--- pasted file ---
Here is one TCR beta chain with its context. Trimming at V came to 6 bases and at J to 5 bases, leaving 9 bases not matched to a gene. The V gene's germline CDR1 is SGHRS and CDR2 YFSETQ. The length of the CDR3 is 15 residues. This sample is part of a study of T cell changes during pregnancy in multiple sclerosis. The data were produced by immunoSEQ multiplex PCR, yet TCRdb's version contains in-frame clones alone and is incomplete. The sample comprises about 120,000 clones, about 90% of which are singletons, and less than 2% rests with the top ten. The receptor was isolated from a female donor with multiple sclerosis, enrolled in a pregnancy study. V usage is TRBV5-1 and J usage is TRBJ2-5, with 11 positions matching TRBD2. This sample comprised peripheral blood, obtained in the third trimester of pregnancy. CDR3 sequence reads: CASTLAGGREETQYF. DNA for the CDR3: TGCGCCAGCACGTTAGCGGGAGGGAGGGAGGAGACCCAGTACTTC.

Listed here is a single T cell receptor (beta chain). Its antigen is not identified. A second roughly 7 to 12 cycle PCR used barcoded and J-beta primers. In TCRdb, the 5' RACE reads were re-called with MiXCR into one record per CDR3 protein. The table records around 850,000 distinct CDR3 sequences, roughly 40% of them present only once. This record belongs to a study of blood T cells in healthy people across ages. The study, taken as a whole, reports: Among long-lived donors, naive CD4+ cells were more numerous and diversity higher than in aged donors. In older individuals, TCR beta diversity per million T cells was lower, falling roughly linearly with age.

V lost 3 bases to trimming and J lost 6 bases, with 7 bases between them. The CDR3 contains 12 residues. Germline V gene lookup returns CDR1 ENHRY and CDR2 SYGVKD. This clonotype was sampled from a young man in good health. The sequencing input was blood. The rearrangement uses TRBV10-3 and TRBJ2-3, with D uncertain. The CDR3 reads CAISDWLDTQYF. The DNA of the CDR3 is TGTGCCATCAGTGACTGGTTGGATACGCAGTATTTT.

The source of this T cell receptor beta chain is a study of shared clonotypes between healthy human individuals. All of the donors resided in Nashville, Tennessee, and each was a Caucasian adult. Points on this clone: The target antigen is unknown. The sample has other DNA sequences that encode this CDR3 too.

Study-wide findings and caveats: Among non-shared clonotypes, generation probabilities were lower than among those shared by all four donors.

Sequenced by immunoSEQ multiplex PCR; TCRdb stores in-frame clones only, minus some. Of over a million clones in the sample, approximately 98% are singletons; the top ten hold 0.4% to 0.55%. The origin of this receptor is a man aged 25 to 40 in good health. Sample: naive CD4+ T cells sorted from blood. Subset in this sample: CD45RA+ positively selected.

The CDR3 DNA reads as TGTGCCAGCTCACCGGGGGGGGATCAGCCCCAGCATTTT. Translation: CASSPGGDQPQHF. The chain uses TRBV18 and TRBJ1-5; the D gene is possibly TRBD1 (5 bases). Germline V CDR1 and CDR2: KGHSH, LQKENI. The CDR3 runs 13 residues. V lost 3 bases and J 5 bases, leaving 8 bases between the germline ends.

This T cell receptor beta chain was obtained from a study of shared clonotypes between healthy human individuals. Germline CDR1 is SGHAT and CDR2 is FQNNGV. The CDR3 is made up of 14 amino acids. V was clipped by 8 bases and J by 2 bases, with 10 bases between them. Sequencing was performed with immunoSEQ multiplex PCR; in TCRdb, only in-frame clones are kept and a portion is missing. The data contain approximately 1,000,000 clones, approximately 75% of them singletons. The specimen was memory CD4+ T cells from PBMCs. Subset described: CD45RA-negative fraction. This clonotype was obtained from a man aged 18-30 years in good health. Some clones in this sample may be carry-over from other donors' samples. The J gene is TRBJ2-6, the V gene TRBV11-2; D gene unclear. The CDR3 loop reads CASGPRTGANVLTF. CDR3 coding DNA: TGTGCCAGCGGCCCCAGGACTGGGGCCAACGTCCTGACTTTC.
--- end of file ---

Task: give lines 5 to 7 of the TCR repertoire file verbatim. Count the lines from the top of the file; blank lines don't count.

Study-wide findings and caveats: Among non-shared clonotypes, generation probabilities were lower than among those shared by all four donors.

Sequenced by immunoSEQ multiplex PCR; TCRdb stores in-frame clones only, minus some. Of over a million clones in the sample, approximately 98% are singletons; the top ten hold 0.4% to 0.55%. The origin of this receptor is a man aged 25 to 40 in good health. Sample: naive CD4+ T cells sorted from blood. Subset in this sample: CD45RA+ positively selected.

The CDR3 DNA reads as TGTGCCAGCTCACCGGGGGGGGATCAGCCCCAGCATTTT. Translation: CASSPGGDQPQHF. The chain uses TRBV18 and TRBJ1-5; the D gene is possibly TRBD1 (5 bases). Germline V CDR1 and CDR2: KGHSH, LQKENI. The CDR3 runs 13 residues. V lost 3 bases and J 5 bases, leaving 8 bases between the germline ends.